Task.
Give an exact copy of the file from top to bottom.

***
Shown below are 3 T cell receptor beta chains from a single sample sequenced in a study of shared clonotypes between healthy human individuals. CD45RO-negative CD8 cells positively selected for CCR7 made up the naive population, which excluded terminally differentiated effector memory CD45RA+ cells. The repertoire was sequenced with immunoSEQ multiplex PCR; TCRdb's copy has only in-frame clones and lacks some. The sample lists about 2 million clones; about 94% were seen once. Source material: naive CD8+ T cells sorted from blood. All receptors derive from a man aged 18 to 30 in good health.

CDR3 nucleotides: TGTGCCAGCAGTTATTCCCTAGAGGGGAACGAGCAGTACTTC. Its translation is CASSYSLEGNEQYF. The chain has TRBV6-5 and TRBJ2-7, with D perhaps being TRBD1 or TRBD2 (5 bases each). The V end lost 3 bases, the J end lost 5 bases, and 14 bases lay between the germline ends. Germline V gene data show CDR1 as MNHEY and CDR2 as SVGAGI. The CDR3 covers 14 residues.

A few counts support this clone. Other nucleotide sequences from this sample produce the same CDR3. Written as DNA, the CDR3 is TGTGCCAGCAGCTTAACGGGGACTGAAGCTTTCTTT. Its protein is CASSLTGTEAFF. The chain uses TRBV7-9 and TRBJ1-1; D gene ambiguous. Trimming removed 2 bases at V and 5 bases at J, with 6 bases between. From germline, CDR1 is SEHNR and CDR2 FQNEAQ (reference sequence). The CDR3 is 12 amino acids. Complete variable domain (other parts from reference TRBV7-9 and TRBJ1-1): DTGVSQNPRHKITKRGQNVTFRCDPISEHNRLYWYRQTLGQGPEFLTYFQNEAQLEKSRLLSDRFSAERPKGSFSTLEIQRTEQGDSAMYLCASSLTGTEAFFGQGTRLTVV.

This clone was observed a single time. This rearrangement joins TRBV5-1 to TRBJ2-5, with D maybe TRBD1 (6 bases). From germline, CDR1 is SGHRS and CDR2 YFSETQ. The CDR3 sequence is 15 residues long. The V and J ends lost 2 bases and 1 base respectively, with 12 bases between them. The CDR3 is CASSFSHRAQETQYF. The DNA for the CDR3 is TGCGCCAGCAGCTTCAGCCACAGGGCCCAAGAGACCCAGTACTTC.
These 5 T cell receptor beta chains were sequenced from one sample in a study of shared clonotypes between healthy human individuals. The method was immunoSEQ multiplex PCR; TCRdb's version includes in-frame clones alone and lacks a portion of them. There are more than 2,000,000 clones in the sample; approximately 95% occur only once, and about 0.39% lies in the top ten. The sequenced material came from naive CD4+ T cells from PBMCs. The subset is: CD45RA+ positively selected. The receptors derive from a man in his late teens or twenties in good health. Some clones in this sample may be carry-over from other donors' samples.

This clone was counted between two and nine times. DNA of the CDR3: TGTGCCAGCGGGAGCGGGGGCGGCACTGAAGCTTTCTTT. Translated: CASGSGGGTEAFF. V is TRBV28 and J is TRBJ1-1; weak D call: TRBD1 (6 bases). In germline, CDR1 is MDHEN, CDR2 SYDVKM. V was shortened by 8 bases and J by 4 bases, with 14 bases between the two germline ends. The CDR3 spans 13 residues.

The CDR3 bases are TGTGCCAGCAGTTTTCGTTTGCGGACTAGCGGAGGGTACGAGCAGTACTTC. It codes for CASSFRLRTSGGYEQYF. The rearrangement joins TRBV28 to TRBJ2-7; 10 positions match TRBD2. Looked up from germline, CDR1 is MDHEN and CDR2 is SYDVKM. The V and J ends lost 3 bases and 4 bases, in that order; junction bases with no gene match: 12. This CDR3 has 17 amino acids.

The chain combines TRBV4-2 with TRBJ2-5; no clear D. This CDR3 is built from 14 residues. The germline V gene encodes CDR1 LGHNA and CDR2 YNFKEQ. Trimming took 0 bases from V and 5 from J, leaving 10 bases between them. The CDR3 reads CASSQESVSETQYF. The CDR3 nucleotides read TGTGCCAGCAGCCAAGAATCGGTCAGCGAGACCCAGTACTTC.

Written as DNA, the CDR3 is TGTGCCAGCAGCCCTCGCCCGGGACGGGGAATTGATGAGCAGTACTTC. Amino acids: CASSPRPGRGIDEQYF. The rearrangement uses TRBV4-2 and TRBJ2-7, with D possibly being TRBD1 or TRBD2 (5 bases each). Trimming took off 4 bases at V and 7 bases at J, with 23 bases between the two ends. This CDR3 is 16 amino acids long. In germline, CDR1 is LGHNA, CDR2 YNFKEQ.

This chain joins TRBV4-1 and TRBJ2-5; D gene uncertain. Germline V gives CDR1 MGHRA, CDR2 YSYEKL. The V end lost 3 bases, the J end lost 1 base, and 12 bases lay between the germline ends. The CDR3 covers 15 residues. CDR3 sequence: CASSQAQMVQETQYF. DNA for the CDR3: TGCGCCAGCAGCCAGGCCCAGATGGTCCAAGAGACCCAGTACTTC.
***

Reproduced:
Shown below are 3 T cell receptor beta chains from a single sample sequenced in a study of shared clonotypes between healthy human individuals. CD45RO-negative CD8 cells positively selected for CCR7 made up the naive population, which excluded terminally differentiated effector memory CD45RA+ cells. The repertoire was sequenced with immunoSEQ multiplex PCR; TCRdb's copy has only in-frame clones and lacks some. The sample lists about 2 million clones; about 94% were seen once. Source material: naive CD8+ T cells sorted from blood. All receptors derive from a man aged 18 to 30 in good health.

CDR3 nucleotides: TGTGCCAGCAGTTATTCCCTAGAGGGGAACGAGCAGTACTTC. Its translation is CASSYSLEGNEQYF. The chain has TRBV6-5 and TRBJ2-7, with D perhaps being TRBD1 or TRBD2 (5 bases each). The V end lost 3 bases, the J end lost 5 bases, and 14 bases lay between the germline ends. Germline V gene data show CDR1 as MNHEY and CDR2 as SVGAGI. The CDR3 covers 14 residues.

A few counts support this clone. Other nucleotide sequences from this sample produce the same CDR3. Written as DNA, the CDR3 is TGTGCCAGCAGCTTAACGGGGACTGAAGCTTTCTTT. Its protein is CASSLTGTEAFF. The chain uses TRBV7-9 and TRBJ1-1; D gene ambiguous. Trimming removed 2 bases at V and 5 bases at J, with 6 bases between. From germline, CDR1 is SEHNR and CDR2 FQNEAQ (reference sequence). The CDR3 is 12 amino acids. Complete variable domain (other parts from reference TRBV7-9 and TRBJ1-1): DTGVSQNPRHKITKRGQNVTFRCDPISEHNRLYWYRQTLGQGPEFLTYFQNEAQLEKSRLLSDRFSAERPKGSFSTLEIQRTEQGDSAMYLCASSLTGTEAFFGQGTRLTVV.

This clone was observed a single time. This rearrangement joins TRBV5-1 to TRBJ2-5, with D maybe TRBD1 (6 bases). From germline, CDR1 is SGHRS and CDR2 YFSETQ. The CDR3 sequence is 15 residues long. The V and J ends lost 2 bases and 1 base respectively, with 12 bases between them. The CDR3 is CASSFSHRAQETQYF. The DNA for the CDR3 is TGCGCCAGCAGCTTCAGCCACAGGGCCCAAGAGACCCAGTACTTC.
These 5 T cell receptor beta chains were sequenced from one sample in a study of shared clonotypes between healthy human individuals. The method was immunoSEQ multiplex PCR; TCRdb's version includes in-frame clones alone and lacks a portion of them. There are more than 2,000,000 clones in the sample; approximately 95% occur only once, and about 0.39% lies in the top ten. The sequenced material came from naive CD4+ T cells from PBMCs. The subset is: CD45RA+ positively selected. The receptors derive from a man in his late teens or twenties in good health. Some clones in this sample may be carry-over from other donors' samples.

This clone was counted between two and nine times. DNA of the CDR3: TGTGCCAGCGGGAGCGGGGGCGGCACTGAAGCTTTCTTT. Translated: CASGSGGGTEAFF. V is TRBV28 and J is TRBJ1-1; weak D call: TRBD1 (6 bases). In germline, CDR1 is MDHEN, CDR2 SYDVKM. V was shortened by 8 bases and J by 4 bases, with 14 bases between the two germline ends. The CDR3 spans 13 residues.

The CDR3 bases are TGTGCCAGCAGTTTTCGTTTGCGGACTAGCGGAGGGTACGAGCAGTACTTC. It codes for CASSFRLRTSGGYEQYF. The rearrangement joins TRBV28 to TRBJ2-7; 10 positions match TRBD2. Looked up from germline, CDR1 is MDHEN and CDR2 is SYDVKM. The V and J ends lost 3 bases and 4 bases, in that order; junction bases with no gene match: 12. This CDR3 has 17 amino acids.

The chain combines TRBV4-2 with TRBJ2-5; no clear D. This CDR3 is built from 14 residues. The germline V gene encodes CDR1 LGHNA and CDR2 YNFKEQ. Trimming took 0 bases from V and 5 from J, leaving 10 bases between them. The CDR3 reads CASSQESVSETQYF. The CDR3 nucleotides read TGTGCCAGCAGCCAAGAATCGGTCAGCGAGACCCAGTACTTC.

Written as DNA, the CDR3 is TGTGCCAGCAGCCCTCGCCCGGGACGGGGAATTGATGAGCAGTACTTC. Amino acids: CASSPRPGRGIDEQYF. The rearrangement uses TRBV4-2 and TRBJ2-7, with D possibly being TRBD1 or TRBD2 (5 bases each). Trimming took off 4 bases at V and 7 bases at J, with 23 bases between the two ends. This CDR3 is 16 amino acids long. In germline, CDR1 is LGHNA, CDR2 YNFKEQ.

This chain joins TRBV4-1 and TRBJ2-5; D gene uncertain. Germline V gives CDR1 MGHRA, CDR2 YSYEKL. The V end lost 3 bases, the J end lost 1 base, and 12 bases lay between the germline ends. The CDR3 covers 15 residues. CDR3 sequence: CASSQAQMVQETQYF. DNA for the CDR3: TGCGCCAGCAGCCAGGCCCAGATGGTCCAAGAGACCCAGTACTTC.